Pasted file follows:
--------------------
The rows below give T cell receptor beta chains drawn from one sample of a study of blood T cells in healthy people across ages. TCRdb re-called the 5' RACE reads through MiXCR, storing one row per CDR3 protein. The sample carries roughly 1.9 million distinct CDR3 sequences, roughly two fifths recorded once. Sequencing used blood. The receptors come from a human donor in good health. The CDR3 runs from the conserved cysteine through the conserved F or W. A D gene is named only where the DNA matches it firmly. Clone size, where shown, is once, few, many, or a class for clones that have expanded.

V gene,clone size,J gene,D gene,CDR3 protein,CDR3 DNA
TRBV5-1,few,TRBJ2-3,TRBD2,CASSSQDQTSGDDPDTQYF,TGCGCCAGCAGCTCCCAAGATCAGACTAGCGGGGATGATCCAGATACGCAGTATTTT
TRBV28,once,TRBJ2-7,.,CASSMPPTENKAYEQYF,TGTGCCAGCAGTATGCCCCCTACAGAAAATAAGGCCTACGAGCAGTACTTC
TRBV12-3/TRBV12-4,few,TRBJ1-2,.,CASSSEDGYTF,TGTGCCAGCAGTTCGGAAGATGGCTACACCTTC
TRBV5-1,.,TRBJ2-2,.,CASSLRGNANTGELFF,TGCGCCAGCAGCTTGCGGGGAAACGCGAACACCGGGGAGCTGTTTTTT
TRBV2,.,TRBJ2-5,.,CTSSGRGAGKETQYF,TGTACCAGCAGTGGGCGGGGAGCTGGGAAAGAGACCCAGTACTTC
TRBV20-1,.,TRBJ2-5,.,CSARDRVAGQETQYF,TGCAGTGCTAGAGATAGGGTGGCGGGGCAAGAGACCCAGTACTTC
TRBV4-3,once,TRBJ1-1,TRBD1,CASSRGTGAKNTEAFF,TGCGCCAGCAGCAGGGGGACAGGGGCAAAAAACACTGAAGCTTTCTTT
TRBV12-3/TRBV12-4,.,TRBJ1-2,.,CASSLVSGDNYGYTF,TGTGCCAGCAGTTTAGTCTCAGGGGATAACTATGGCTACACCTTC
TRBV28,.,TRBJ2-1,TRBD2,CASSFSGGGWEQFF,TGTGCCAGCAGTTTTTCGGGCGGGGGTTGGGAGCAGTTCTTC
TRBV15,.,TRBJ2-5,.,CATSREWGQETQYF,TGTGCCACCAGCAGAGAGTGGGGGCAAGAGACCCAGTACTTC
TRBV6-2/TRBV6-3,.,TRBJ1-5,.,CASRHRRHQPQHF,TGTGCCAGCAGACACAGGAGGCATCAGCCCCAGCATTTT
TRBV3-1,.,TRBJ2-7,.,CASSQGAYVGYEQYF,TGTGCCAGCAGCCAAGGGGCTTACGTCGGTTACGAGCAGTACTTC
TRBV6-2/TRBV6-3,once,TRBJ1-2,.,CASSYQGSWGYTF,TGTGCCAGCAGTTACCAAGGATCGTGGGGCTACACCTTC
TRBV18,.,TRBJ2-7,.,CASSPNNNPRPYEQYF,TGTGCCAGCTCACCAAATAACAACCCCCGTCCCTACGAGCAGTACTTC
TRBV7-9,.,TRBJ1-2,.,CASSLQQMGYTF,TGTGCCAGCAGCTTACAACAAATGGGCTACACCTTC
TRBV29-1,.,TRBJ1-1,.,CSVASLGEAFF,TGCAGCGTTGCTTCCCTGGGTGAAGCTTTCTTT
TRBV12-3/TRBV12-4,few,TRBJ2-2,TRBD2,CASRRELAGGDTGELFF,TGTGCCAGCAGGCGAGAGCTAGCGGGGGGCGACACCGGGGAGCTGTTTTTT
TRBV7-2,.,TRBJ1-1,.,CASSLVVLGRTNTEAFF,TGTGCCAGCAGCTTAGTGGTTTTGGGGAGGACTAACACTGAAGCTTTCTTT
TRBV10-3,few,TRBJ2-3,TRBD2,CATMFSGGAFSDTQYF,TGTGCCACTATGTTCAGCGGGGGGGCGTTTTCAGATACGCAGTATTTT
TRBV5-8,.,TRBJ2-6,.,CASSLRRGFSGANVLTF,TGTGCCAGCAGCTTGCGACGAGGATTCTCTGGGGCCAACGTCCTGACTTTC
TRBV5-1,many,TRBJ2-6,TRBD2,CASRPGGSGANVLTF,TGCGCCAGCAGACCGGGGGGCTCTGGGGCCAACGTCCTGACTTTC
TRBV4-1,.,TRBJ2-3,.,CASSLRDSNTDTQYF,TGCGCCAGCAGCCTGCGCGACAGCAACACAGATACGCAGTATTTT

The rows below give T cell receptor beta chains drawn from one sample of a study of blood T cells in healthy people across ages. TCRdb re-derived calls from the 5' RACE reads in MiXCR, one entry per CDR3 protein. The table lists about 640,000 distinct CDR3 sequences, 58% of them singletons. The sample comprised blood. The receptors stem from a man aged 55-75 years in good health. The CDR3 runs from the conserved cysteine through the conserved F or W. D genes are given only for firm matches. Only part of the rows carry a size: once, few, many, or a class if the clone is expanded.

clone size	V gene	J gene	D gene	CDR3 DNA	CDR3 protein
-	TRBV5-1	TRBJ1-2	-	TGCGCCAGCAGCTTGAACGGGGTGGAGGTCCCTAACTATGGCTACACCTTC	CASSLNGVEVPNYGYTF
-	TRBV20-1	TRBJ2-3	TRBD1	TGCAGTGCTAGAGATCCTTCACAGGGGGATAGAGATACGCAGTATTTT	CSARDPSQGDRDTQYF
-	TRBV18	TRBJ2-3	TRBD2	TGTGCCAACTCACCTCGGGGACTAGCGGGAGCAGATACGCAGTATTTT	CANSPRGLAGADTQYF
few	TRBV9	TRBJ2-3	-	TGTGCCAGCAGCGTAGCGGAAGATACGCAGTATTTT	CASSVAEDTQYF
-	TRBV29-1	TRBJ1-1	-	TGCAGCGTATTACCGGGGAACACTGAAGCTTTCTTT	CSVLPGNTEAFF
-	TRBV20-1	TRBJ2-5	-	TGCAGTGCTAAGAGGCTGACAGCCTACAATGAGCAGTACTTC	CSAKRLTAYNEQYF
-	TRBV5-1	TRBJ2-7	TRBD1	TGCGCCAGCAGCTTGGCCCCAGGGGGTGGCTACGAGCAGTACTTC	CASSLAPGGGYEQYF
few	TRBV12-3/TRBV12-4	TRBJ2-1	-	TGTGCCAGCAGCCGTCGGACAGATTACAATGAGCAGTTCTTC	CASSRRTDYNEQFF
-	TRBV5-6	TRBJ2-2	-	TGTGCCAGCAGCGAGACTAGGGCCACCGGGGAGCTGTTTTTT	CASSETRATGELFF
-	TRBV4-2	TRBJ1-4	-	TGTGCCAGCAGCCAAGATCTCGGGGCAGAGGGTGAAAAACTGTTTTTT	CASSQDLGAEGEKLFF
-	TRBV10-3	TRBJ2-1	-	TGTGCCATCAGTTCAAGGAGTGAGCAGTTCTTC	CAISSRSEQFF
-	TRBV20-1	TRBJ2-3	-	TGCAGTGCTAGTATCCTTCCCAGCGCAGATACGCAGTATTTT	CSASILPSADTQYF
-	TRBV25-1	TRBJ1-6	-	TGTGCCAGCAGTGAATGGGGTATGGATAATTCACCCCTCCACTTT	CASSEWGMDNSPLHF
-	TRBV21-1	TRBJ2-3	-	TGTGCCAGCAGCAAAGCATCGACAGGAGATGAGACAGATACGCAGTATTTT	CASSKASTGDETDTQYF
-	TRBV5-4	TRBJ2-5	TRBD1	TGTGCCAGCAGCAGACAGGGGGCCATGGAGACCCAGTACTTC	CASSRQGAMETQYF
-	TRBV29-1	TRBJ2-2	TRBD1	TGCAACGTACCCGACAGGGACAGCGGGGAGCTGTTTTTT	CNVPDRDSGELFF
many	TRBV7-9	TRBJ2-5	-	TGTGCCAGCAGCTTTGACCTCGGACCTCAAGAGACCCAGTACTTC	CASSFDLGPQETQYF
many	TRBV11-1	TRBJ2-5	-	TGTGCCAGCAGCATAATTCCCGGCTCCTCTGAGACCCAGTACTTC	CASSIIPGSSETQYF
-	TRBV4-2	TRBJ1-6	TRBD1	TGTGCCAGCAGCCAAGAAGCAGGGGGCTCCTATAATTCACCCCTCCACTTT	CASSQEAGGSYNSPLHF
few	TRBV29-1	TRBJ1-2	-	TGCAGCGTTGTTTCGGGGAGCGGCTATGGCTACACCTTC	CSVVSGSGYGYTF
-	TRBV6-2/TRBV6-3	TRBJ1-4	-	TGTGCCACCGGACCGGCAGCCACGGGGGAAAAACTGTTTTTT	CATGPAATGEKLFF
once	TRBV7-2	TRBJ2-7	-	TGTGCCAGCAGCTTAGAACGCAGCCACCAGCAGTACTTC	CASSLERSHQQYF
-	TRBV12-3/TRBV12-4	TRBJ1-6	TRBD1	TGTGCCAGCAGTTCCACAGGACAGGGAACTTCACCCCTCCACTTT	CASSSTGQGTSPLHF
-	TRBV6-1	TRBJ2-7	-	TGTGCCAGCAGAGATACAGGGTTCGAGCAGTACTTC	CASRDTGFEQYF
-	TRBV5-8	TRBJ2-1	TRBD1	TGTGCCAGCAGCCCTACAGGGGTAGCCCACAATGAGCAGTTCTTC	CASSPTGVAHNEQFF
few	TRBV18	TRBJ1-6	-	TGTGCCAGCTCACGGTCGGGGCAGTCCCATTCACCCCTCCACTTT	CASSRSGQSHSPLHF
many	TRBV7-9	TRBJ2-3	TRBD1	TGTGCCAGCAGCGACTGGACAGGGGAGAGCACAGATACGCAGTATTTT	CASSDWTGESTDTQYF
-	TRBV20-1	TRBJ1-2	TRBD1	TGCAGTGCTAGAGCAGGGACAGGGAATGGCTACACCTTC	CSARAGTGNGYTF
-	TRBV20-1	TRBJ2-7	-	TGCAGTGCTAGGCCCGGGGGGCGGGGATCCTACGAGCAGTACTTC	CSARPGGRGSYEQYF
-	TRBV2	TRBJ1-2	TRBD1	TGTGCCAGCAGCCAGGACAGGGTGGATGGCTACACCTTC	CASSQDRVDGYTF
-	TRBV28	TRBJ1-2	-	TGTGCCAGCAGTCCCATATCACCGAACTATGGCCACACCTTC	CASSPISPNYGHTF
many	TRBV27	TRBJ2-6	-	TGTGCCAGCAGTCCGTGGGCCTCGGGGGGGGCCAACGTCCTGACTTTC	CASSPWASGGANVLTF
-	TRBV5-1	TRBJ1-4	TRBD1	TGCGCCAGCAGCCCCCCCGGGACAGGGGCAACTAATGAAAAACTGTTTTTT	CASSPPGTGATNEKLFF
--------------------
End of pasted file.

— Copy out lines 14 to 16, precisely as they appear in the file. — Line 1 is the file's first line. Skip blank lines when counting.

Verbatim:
TRBV3-1,.,TRBJ2-7,.,CASSQGAYVGYEQYF,TGTGCCAGCAGCCAAGGGGCTTACGTCGGTTACGAGCAGTACTTC
TRBV6-2/TRBV6-3,once,TRBJ1-2,.,CASSYQGSWGYTF,TGTGCCAGCAGTTACCAAGGATCGTGGGGCTACACCTTC
TRBV18,.,TRBJ2-7,.,CASSPNNNPRPYEQYF,TGTGCCAGCTCACCAAATAACAACCCCCGTCCCTACGAGCAGTACTTC